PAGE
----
AUGUSTA, Maine — An interstate bid to undo the Electoral College in its current form by awarding a majority of presidential electors to the winner of the national popular vote is in danger of failure in Maine after the House of Representatives rejected it Thursday.
The bill from Senate President Troy Jackson, D-Allagash, would make Maine join a coalition of 15 jurisdictions that now account for 189 electors, 70 percent of the 270 needed to make the change that requires the coalition to possess a majority of the 538 presidential electors.
It’s a bid to use the Electoral College’s framework to undo the system, which gives outsized influence to smaller states — such as Maine — by apportioning electors based on the number of members of a state’s congressional delegation. Republicans largely oppose the switch.
Five presidents — including Republican Donald Trump — have been elected without winning the national popular vote. Maine is one of two states that awards electors by congressional district, and Trump won one of the state’s four electors from the more rural 2nd District in 2016.
The bill passed the Senate in a narrow vote earlier this month with two Democrats voting against it, but it failed in the House in a 76-66 vote Thursday, with 21 Democrats breaking ranks with most of their party to oppose the proposal. Eight of them were from the 2nd District, which gave an electoral vote to Trump in 2016.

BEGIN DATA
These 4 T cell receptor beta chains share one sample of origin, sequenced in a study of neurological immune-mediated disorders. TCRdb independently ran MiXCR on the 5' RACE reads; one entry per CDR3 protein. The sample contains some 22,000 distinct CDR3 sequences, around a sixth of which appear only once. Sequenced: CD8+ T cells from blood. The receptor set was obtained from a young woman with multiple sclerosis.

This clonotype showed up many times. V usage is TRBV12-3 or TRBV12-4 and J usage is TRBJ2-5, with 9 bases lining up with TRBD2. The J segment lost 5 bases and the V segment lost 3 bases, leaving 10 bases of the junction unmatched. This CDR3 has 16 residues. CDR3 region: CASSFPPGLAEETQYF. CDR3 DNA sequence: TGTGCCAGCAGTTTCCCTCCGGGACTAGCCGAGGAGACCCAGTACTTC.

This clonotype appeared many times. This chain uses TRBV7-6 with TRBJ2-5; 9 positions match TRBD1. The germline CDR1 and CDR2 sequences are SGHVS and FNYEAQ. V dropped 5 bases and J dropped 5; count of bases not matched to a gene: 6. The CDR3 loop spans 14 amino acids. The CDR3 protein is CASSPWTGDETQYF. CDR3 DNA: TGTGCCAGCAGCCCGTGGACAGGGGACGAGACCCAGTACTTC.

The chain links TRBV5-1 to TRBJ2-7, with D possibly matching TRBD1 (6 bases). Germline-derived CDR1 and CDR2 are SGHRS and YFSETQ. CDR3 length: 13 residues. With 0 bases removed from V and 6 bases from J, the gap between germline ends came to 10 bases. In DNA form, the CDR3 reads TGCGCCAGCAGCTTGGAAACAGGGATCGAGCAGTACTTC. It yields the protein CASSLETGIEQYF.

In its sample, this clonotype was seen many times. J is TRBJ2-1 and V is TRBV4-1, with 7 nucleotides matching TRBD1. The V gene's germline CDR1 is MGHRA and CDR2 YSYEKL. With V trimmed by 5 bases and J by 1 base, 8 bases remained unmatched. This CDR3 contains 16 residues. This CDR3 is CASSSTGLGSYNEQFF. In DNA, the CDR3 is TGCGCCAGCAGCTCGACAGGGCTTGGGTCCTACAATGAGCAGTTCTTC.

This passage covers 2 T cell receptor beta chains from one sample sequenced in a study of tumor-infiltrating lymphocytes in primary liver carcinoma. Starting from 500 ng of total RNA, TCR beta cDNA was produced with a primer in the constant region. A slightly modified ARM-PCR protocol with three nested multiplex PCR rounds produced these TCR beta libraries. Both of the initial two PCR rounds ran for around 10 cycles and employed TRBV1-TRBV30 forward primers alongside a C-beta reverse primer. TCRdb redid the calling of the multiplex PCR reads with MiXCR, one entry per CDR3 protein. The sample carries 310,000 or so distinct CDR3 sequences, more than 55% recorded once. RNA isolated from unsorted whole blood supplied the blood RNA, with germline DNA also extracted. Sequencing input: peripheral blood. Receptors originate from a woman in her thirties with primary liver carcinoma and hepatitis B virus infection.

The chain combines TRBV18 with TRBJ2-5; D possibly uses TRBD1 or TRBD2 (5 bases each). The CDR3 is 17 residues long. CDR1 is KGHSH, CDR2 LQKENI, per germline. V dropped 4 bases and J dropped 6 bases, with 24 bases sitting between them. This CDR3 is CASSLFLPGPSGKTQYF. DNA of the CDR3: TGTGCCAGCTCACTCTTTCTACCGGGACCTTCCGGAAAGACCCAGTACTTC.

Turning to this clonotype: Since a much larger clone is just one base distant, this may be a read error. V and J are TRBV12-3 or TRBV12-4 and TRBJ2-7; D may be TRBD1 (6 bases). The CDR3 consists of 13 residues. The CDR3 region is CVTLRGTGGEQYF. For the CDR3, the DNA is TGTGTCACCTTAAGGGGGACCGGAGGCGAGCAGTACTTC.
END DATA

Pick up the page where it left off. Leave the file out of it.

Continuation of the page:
The bill is unlikely to affect Trump’s 2020 re-election race against one of a Democratic field of more than 20 candidates. Trump visited Maine five times during his campaign. In 2016, Maine’s population accounted for four-tenths of 1 percent of the U.S. population, though its four presidential electors made up roughly seven-tenths of 1 percent of the total Electoral College.
Opponents argued the measure would hand influence to bigger states, and a Republican National Committee spokeswoman spoke against it in an interview with WLOB on Thursday. On the floor, Rep. John Andrews, R-Paris, called it “toxic, subversive and reckless,” saying “no one in the House or Senate ran on a platform of abolishing the Electoral College.”
“If a candidate had run on destroying the Electoral College and giving Maine’s votes to New York City, they would have been laughed off the campaign trail and most certainly would not have been elected,” he said.
Proponents of the bill argued that presidential candidates now have an incentive to focus on larger swing states and have little reason to visit small states. Rep. Nicole Grohoski, D-Ellsworth, who backed the bill, said she believes her vote “is not worth more nor is it worth less than any other adult American.”
The bill faces further action in both legislative chambers, and Democratic Gov. Janet Mills hasn’t taken a stance on the bill, according to Lindsay Crete, her spokeswoman.
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